And historically we live in a time of very minor fluctuations. Makes the Warmists look like hysterics. No wonder some believe that AGW is totally contrived and a fraud.

  5. Where’s the corresponding La Nina graph?
    How do you distinguish from an El Nino that missed the region from a La Nina that turned out cold & dry?

  6. Fred.
    The idea that a tree responds to local precipitation, is much more logical than that a tree responds to warming somewhere else in the world!
    However, the problems using Bristlecones as proxies are well-known, so this study should be taken with a few mines of salt!

  7. I realize that “eye-balling” is not a good scientific practice, but this chart appears to suggest the trend (green line) in ENSO is roughly flat for the last two hundred years. Are my eyes fooling me?

  8. Being that it was a La Nina year, it wasn’t all that dry for areas of the SW. That tree from the Great Basin Park experienced wetter conditions this year. CA, NV, and UT experienced very wet conditions this winter. AZ and NM were pretty dry though. I realize they are using corals too, but you still have to be careful, because other weather patterns do play in here in the SW US.

    http://www.hprcc.unl.edu/maps/current/

  9. Fred, no trolling, please. It would be helpful to understanding climate if the multiple factors influencing tree growth could be separated out. Anthony gives any research that abides by the long-standing methods of science and reasoning a fair shot to make it’s case. Hyperbole, extrapolation beyond the data, unwarranted speculation, unsupported assumptions, and data-fudging get the criticism they deserve.

  10. Interesting study and it is from this apparently accurate from the information given. I don’t see any correlation with AGW and didn’t see where the authors did either. My global warming theory? I predict this continent, both north and south will within the next six years heat up to whatever temperature is generated by a nuclear explosion .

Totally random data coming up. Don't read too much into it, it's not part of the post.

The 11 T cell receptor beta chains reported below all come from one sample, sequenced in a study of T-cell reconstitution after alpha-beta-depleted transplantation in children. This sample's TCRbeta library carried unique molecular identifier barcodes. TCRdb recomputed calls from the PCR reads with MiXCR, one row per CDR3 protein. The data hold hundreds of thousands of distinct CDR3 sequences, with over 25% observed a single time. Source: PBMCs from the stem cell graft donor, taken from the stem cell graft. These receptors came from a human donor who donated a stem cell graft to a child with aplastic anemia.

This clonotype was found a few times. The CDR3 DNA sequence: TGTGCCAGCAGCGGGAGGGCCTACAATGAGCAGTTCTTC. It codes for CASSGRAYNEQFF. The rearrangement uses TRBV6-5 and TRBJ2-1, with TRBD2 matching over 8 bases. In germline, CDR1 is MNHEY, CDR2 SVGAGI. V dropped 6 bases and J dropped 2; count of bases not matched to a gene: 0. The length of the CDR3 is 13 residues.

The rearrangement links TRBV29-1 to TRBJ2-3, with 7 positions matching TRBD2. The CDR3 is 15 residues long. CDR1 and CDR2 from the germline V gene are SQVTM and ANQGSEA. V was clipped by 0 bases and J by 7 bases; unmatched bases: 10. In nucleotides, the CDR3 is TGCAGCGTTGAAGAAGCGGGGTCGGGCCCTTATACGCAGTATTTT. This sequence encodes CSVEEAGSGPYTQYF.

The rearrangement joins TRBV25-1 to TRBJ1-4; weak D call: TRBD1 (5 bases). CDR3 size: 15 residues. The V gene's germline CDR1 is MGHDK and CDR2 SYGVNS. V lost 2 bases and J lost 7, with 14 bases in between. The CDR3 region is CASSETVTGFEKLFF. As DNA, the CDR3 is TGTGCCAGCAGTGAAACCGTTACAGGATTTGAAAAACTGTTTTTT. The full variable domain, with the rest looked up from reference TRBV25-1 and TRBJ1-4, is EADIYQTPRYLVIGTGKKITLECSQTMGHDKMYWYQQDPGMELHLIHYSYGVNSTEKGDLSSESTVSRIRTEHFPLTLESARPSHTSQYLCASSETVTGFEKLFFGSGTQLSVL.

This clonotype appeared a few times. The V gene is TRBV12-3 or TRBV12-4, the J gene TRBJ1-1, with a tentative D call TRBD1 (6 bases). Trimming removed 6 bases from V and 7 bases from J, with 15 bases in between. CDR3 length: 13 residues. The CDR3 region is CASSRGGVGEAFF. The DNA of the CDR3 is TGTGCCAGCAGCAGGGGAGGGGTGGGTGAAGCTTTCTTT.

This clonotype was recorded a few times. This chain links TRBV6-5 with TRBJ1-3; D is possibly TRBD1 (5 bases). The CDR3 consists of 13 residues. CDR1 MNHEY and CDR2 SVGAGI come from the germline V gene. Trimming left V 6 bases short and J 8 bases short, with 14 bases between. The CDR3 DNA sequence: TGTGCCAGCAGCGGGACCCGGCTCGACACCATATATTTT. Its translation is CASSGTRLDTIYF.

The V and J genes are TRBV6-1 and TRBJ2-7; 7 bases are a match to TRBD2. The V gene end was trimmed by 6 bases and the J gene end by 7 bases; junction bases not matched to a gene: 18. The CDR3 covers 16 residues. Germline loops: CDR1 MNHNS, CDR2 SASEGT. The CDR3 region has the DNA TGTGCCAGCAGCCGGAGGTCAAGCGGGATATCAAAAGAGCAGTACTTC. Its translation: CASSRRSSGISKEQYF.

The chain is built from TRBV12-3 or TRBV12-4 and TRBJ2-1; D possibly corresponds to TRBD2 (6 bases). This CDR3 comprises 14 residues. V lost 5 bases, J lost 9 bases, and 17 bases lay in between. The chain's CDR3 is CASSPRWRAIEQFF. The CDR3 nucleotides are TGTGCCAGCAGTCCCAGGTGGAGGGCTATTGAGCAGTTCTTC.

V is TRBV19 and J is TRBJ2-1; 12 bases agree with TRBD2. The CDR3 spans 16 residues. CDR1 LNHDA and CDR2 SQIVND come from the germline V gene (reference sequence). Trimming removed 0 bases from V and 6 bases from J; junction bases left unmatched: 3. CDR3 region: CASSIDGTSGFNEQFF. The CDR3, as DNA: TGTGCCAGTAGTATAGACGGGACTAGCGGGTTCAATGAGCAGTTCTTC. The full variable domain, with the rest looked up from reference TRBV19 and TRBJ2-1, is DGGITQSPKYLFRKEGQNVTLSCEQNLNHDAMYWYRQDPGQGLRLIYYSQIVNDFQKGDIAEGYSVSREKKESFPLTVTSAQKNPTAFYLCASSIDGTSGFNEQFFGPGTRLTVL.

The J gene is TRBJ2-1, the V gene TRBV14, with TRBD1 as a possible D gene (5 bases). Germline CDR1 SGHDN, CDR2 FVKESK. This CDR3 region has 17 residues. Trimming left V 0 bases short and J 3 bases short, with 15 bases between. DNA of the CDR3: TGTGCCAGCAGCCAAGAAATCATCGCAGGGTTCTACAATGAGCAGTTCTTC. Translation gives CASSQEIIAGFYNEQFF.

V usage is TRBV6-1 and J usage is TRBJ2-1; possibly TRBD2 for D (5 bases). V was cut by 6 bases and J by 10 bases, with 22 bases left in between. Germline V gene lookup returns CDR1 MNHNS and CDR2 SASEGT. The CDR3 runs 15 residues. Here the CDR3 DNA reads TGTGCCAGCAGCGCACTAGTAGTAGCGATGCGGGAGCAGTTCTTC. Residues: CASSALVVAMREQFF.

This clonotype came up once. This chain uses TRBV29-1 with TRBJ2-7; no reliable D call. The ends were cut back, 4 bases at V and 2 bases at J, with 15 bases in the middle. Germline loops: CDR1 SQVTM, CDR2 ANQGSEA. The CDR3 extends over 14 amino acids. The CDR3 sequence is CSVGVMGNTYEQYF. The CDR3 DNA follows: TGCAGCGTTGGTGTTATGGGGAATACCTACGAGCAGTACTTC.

11. I’d like to go back 2000 years to see two full 1000 year solar ‘cycles’ i.e. Roman Warm Period, Dark Ages, Mediaeval Warm Period, Little Ice Age, Modern Warm Period.

    The period covered shows 1000 to 1600 as a period of weaker El Ninos which was the period when the level of solar activity would have been declining from the peak of the Mediaeval Warm Period to the bottom of the Little Ice Age.

    Then the period 1600 to date with increasing solar activity and stronger El Ninos.

    So what we do have is weaker El Ninos for about 500 years whilst the level of solar activity was declining and stronger El Ninos for about 500 years whilst the level of solar activity was rising.

    A comparison with the previous 1000 year span would be interesting but I suspect that the further back one goes the less reliable is the data hence possibly the El Nino strength of the Mediaeval Warm Period could be understated.

    Anyway so far as it goes this data does show a persuasive correlation between solar activity levels (or rather the trend in such levels) and the strength of El Nino events.

    That ties in nicely with my proposition that the level of solar activity alters the surface pressure distribution, global cloudiness and albedo and thus the amount of energy getting into the oceans to fuel El Nino.

  12. Fred says:
    May 7, 2011 at 10:18 am

    So you have had many posts pointing to the importance of ENSO for global mean temperatures, and now you are persuaded that bristlecone pines can give information about ENSO, but the idea that bristlecone pines might given information about global temperature is so outlandish that people looking into this are the worst scientists in the world? Just checking the logic here.